It was also during this time that Waska reached out in earnest and encouraged me to finish my recipe book No Sweeter than The Ripest Cherry. After I put Mylo to bed, I would stay up late into the night revising and designing the pages, perfecting the recipes. This project provided an outlet for everything else about my life that was beyond my control, and I will forever be grateful to Waska for the life line of encouragement this project provided me. Some days I literally think it saved our lives.
We published the book in 2013, through our newly formed publishing company Honest Abe Press. Later that year, my other dear friend Damian Chaparro asked me to do the menu for Aro Ha, a wellness retreat center he was opening in New Zealand in 2014. These two dear friends have both in their own way, recognized my talents as a chef and called them forth, as a means to sustain me through my darkest times.
Mylo turns seven this year, and my life is once again completely different than it once was. His father and I have found our peace with each other. Mylo is growing stronger and sassier everyday, and is adored by one and all as a constant source of amusement and delight. I have accepted the overwhelm as a condition of my life, as the benevolent pressure that has summoned forth so many diamonds within me. My inner roots have grown deep, and some days I find myself seated with such poise I cannot help but marvel at the future -- the movement of my life. Where is my life taking me? Who am I becoming? What more will I have to offer after another 10 years? These are thrilling questions for me, and in some ways I cannot wait to be 50 -- to be able to observe my collected experiences and distill more truths from them.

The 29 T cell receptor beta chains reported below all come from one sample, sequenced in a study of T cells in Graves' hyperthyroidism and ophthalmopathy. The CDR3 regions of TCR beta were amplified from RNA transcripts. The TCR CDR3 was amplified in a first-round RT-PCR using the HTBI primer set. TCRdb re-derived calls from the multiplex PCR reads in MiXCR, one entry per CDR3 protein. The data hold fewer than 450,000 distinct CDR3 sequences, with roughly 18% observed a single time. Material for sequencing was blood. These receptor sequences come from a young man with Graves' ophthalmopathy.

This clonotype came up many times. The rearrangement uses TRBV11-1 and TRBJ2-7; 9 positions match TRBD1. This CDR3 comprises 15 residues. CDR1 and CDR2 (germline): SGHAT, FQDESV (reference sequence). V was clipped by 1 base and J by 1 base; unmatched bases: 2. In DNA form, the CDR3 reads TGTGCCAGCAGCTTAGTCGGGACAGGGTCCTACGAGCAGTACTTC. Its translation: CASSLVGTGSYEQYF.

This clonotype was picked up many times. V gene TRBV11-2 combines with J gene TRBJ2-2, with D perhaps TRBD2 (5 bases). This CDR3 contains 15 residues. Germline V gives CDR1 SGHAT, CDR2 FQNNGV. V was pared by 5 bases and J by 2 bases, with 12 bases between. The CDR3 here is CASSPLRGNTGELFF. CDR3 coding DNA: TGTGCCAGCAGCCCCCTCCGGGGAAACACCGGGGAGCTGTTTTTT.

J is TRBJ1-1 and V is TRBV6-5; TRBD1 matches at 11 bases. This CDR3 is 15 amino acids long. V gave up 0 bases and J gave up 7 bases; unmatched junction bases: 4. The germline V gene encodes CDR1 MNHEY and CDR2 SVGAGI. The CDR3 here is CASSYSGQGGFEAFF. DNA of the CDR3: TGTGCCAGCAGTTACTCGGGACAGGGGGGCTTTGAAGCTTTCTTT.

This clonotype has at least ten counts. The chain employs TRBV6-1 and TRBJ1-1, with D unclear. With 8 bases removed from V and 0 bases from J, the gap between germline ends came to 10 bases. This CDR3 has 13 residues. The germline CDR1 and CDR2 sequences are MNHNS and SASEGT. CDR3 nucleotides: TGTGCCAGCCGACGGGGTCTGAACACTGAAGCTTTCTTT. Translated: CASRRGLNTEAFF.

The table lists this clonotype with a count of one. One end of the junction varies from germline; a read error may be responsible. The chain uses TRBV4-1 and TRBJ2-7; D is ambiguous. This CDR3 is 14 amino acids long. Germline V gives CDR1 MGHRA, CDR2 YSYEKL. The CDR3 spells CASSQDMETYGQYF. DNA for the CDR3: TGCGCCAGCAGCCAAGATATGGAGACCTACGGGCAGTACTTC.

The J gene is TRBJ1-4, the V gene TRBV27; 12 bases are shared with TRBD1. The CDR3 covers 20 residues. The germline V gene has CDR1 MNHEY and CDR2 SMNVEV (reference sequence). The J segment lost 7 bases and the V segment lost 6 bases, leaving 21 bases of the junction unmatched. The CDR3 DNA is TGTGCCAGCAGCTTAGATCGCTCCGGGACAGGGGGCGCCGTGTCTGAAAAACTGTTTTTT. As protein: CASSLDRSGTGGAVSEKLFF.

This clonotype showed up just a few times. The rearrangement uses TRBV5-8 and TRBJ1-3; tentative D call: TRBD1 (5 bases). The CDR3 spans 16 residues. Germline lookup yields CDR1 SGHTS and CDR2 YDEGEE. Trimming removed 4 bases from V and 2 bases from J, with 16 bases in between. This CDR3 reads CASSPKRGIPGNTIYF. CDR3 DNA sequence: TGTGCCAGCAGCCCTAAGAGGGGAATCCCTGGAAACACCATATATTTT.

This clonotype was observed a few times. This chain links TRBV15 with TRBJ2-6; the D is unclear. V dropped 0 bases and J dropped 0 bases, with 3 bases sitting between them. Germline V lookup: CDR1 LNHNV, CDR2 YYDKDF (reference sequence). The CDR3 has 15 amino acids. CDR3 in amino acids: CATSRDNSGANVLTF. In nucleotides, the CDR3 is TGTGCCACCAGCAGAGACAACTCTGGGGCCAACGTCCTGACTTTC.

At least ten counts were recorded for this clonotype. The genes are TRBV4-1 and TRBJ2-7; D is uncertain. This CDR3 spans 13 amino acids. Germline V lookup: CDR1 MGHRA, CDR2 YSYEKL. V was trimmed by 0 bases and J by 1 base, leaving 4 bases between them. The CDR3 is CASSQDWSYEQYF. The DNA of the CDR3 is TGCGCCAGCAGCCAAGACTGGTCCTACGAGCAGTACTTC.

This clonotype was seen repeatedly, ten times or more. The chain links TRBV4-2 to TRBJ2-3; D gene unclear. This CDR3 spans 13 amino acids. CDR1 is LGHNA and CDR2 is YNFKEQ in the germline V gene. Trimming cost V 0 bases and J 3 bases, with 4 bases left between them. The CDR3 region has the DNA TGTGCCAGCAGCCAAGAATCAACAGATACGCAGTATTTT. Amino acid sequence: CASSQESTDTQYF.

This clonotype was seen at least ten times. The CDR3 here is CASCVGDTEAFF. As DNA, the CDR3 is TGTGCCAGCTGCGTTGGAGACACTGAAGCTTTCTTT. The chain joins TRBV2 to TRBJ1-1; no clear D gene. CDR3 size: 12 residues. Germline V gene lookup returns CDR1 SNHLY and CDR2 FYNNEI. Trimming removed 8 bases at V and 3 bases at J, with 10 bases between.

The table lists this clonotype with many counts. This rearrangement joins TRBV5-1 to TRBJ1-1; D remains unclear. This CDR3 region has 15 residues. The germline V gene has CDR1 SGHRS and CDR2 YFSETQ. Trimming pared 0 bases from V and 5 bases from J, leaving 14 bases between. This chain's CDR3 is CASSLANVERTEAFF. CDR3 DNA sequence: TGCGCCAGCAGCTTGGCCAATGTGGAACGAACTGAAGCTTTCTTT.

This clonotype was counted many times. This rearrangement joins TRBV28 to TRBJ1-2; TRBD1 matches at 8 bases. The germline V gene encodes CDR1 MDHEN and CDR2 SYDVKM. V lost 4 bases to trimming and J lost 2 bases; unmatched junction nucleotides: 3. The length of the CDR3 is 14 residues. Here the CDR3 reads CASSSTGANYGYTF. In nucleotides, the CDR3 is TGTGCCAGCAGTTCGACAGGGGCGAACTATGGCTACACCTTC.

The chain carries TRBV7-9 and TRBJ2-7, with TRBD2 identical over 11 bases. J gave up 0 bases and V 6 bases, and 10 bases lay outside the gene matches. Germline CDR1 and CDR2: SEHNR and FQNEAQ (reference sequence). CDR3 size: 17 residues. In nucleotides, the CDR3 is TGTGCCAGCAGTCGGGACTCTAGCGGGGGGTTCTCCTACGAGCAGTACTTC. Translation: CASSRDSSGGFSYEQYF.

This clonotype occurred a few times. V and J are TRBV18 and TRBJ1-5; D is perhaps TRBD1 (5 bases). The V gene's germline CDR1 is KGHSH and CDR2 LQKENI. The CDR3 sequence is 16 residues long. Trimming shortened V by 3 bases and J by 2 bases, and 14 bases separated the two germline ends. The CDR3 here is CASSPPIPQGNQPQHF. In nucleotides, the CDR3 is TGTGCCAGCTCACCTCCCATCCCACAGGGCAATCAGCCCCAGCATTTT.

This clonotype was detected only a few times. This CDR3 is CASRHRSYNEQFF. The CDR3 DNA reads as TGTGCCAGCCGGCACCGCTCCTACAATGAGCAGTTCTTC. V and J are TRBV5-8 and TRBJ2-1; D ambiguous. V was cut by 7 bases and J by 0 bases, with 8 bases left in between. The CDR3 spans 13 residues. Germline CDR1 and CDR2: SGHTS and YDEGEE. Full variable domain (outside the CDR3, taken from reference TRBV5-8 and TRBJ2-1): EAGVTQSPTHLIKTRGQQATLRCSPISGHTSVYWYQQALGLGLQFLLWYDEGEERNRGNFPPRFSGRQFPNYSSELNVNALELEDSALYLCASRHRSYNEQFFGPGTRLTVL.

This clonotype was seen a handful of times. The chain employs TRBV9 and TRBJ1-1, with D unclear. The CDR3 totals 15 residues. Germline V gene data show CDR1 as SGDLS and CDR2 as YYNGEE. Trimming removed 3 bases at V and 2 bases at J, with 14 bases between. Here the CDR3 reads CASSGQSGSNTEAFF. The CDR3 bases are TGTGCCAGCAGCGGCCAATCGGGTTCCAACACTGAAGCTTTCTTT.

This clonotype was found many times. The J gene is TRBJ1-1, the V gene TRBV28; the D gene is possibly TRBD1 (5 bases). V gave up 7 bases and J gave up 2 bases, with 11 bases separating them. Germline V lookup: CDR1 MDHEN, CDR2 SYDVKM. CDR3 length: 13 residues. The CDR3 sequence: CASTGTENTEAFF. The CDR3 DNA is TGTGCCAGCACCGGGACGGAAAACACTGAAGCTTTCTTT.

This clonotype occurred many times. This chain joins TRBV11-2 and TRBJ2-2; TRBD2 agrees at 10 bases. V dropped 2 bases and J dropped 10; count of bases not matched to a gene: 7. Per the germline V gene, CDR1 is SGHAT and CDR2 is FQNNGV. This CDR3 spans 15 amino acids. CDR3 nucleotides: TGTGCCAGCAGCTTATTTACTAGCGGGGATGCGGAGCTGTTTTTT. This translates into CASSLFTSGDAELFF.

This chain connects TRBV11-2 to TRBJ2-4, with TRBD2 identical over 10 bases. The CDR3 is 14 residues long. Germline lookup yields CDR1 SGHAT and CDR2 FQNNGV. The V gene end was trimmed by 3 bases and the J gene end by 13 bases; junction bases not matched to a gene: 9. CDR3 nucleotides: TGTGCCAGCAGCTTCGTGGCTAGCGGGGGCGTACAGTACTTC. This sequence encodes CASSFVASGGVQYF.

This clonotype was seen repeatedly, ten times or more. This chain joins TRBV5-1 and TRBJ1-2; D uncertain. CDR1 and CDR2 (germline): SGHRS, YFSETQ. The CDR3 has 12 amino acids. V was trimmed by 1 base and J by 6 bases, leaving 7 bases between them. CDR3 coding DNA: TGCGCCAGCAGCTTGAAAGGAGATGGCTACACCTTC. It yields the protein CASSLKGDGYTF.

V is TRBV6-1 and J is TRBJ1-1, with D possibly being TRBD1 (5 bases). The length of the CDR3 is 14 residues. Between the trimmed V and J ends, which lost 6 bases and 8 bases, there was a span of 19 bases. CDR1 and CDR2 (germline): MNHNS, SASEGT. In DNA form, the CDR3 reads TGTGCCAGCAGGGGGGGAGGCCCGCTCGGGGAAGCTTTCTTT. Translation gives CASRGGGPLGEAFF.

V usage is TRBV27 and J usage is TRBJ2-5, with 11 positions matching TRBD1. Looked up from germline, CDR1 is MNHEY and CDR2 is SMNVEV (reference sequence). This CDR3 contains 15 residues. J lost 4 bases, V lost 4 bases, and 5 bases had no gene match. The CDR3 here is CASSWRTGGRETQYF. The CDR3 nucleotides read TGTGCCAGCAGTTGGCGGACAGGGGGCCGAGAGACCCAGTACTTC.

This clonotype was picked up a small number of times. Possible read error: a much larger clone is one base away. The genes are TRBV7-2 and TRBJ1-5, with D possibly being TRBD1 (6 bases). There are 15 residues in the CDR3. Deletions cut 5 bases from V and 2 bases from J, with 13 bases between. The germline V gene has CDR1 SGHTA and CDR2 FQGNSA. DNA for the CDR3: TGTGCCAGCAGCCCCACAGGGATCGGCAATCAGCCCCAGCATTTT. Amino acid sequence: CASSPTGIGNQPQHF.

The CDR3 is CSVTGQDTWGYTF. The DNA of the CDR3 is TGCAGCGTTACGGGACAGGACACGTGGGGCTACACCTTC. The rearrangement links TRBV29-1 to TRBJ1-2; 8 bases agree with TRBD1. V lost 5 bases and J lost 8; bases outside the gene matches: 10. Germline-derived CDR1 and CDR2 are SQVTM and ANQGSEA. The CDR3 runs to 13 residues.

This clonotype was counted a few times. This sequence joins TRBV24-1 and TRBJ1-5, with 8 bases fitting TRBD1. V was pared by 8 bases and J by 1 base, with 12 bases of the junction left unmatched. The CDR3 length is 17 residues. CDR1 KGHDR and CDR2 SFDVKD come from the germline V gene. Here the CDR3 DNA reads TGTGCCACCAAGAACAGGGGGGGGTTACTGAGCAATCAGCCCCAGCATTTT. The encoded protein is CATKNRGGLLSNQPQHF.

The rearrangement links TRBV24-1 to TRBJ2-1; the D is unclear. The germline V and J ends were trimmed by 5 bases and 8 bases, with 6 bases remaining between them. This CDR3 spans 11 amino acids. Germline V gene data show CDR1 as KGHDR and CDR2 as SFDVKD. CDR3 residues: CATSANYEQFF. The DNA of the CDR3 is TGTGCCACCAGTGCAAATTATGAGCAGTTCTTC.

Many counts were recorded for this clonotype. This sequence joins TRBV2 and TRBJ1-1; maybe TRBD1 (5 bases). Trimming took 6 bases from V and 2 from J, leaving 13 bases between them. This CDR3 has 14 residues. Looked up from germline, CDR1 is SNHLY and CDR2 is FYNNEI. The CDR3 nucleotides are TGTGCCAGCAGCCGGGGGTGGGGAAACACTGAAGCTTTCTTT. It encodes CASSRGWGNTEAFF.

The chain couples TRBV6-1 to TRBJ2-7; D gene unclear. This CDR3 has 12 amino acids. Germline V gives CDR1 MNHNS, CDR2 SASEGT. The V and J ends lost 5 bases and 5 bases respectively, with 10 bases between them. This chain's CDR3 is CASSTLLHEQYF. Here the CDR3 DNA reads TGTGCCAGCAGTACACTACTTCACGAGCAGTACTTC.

I do not know what is in store for me in this life, but I have finally met myself through the experience of becoming Mylo's mother and learned that the great waves of our lives are incredible opportunities to expand our consciousness. Suffering is a profound teacher, and I believe a principal reason we all come to earth. Best suffering in the galaxy! I would not change anything about what I have gone through. I cherish the openings that have been forged within me, the self love I have quested for, and the better person I have become as a mother to my beautiful warrior child.
So there you have it. You've got all the context to make sense of what you will find here on this site. We talk a lot about branding in this day and age, how to market yourself for maximum impact. As a full time caregiver to Mylo's myriad special needs, my opportunities to follow through on my creative endeavors can at times be hindered, so its impossible for me to have any agenda at this point beyond my own authenticity. I am not trying to achieve anything here other than a sharing of my unique self, information, creativity and perspective. So please be patient with my slow progress and my ineptitude with social media -- my first priority is always my son.